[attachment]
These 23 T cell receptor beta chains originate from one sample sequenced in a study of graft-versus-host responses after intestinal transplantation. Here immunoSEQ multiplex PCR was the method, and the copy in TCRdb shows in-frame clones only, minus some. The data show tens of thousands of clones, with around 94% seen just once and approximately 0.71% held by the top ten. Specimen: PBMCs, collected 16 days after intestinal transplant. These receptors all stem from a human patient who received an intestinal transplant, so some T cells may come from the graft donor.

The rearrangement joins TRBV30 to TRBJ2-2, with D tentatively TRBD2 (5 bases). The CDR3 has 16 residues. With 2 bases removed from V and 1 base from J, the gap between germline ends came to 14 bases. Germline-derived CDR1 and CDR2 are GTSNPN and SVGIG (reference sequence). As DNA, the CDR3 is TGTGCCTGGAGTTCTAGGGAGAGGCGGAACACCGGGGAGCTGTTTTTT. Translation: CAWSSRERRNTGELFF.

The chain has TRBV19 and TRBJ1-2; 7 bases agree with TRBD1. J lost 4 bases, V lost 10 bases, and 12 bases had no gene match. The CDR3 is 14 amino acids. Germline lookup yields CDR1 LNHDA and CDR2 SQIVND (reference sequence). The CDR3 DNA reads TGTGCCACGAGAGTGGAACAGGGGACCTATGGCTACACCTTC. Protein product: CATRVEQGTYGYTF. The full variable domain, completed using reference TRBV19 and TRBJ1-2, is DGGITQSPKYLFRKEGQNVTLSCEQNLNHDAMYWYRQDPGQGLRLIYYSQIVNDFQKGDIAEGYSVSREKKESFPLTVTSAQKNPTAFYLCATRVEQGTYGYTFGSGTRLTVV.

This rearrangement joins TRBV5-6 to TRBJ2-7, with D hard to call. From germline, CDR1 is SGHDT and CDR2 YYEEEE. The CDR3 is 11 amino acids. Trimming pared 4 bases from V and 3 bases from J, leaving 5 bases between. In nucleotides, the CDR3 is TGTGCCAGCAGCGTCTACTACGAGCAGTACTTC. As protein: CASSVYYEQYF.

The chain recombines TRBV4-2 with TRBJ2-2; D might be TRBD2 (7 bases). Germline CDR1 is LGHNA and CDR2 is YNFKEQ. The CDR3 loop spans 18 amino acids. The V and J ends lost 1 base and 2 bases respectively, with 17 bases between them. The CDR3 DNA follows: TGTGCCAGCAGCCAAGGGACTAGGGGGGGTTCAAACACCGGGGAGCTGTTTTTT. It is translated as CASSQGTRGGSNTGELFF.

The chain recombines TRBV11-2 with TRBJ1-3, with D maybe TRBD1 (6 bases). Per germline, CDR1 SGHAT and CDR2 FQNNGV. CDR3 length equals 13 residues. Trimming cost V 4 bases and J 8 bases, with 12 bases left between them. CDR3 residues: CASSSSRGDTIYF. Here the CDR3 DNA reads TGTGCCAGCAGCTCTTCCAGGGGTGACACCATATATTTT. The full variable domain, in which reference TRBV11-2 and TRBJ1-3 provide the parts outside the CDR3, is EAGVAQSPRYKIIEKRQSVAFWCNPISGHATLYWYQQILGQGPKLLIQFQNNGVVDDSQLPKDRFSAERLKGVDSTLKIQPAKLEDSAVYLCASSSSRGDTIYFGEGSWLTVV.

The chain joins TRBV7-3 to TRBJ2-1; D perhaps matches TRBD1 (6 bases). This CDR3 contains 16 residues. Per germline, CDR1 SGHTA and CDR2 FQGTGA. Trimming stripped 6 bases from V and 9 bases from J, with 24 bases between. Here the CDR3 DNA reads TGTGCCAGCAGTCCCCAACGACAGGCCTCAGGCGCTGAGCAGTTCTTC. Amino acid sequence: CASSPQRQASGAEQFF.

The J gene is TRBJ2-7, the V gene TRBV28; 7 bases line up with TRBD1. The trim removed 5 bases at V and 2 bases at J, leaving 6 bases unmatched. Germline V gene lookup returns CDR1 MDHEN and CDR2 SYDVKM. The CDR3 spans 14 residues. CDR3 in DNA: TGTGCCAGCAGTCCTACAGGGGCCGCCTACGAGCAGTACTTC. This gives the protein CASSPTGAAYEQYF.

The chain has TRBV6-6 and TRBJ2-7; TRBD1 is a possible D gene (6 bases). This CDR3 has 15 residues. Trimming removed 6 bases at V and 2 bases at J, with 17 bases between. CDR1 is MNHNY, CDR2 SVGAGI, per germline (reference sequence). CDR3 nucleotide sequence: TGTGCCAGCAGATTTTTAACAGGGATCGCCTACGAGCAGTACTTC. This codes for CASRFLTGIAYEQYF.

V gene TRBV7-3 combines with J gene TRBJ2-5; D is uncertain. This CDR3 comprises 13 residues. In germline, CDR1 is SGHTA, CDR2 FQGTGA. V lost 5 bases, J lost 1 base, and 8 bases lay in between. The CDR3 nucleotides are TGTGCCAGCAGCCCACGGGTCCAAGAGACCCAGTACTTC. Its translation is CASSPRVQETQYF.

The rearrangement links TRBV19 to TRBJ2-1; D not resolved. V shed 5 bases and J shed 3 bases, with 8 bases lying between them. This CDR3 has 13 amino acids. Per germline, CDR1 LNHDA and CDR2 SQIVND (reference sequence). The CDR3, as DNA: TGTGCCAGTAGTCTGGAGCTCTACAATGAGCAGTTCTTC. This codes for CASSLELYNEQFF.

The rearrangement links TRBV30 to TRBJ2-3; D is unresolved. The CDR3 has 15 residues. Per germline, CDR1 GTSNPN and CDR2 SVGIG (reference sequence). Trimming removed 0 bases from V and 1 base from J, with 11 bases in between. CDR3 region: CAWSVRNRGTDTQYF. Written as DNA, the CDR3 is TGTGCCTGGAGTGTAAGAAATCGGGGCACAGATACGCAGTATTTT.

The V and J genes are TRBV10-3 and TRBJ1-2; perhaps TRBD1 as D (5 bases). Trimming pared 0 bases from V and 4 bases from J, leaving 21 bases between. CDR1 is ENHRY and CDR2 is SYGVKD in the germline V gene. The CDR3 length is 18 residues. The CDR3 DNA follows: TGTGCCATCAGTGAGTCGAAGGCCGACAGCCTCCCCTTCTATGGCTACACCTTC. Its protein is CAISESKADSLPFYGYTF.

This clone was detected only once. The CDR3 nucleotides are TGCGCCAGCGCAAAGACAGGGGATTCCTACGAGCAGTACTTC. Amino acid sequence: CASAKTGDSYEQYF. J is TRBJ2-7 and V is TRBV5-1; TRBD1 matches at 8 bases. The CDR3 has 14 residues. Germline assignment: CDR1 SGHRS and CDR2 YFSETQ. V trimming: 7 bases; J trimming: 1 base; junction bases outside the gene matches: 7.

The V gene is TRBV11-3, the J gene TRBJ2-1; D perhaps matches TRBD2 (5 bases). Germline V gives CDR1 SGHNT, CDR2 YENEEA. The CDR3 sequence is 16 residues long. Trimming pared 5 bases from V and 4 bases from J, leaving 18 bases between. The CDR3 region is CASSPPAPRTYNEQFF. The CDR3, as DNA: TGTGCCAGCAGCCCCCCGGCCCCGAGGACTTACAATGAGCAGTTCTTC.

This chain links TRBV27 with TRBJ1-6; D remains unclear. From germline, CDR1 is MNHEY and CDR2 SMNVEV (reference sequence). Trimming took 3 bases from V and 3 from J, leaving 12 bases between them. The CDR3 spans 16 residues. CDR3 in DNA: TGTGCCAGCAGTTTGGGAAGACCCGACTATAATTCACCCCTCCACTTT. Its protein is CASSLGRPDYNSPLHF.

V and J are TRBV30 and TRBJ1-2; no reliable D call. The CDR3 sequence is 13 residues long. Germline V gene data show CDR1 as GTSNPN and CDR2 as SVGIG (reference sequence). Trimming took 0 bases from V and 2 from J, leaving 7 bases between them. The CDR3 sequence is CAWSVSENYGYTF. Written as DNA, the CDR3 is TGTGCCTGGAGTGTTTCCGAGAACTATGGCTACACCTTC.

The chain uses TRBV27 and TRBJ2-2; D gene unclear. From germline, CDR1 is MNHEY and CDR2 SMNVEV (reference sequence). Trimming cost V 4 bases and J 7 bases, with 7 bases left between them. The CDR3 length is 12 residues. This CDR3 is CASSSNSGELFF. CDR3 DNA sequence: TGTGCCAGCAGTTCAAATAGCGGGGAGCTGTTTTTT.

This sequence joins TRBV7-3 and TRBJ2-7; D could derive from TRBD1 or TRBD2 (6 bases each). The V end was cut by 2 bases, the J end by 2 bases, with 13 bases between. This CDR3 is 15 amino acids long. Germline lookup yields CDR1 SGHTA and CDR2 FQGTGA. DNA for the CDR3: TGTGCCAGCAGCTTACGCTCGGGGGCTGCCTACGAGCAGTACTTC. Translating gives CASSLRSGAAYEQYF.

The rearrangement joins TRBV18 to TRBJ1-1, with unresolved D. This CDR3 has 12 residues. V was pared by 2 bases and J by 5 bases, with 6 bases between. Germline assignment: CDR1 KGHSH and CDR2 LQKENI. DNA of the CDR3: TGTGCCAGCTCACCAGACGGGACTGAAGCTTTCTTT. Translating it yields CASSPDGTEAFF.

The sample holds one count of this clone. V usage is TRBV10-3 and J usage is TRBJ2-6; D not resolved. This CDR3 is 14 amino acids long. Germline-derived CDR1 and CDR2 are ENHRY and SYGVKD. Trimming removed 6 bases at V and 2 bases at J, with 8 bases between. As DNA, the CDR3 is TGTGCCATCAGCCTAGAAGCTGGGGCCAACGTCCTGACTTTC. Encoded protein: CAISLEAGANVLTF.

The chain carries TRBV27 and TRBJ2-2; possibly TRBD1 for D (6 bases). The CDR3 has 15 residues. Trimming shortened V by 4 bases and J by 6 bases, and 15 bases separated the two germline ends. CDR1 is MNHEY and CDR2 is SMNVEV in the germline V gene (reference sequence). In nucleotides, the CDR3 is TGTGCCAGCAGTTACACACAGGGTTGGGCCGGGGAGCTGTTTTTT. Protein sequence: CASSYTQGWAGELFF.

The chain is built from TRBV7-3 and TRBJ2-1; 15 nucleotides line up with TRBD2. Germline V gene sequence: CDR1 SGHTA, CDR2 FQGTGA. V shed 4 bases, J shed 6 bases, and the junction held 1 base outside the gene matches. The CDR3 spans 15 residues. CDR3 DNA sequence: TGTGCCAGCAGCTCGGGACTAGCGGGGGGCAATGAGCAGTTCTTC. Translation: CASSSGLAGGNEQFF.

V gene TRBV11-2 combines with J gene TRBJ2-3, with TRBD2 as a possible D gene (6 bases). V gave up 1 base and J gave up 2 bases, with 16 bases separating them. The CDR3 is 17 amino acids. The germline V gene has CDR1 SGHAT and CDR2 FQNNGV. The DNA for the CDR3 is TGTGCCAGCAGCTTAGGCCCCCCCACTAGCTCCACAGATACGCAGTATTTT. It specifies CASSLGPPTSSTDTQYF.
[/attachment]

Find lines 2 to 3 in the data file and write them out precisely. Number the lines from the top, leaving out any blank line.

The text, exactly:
The rearrangement joins TRBV30 to TRBJ2-2, with D tentatively TRBD2 (5 bases). The CDR3 has 16 residues. With 2 bases removed from V and 1 base from J, the gap between germline ends came to 14 bases. Germline-derived CDR1 and CDR2 are GTSNPN and SVGIG (reference sequence). As DNA, the CDR3 is TGTGCCTGGAGTTCTAGGGAGAGGCGGAACACCGGGGAGCTGTTTTTT. Translation: CAWSSRERRNTGELFF.

The chain has TRBV19 and TRBJ1-2; 7 bases agree with TRBD1. J lost 4 bases, V lost 10 bases, and 12 bases had no gene match. The CDR3 is 14 amino acids. Germline lookup yields CDR1 LNHDA and CDR2 SQIVND (reference sequence). The CDR3 DNA reads TGTGCCACGAGAGTGGAACAGGGGACCTATGGCTACACCTTC. Protein product: CATRVEQGTYGYTF. The full variable domain, completed using reference TRBV19 and TRBJ1-2, is DGGITQSPKYLFRKEGQNVTLSCEQNLNHDAMYWYRQDPGQGLRLIYYSQIVNDFQKGDIAEGYSVSREKKESFPLTVTSAQKNPTAFYLCATRVEQGTYGYTFGSGTRLTVV.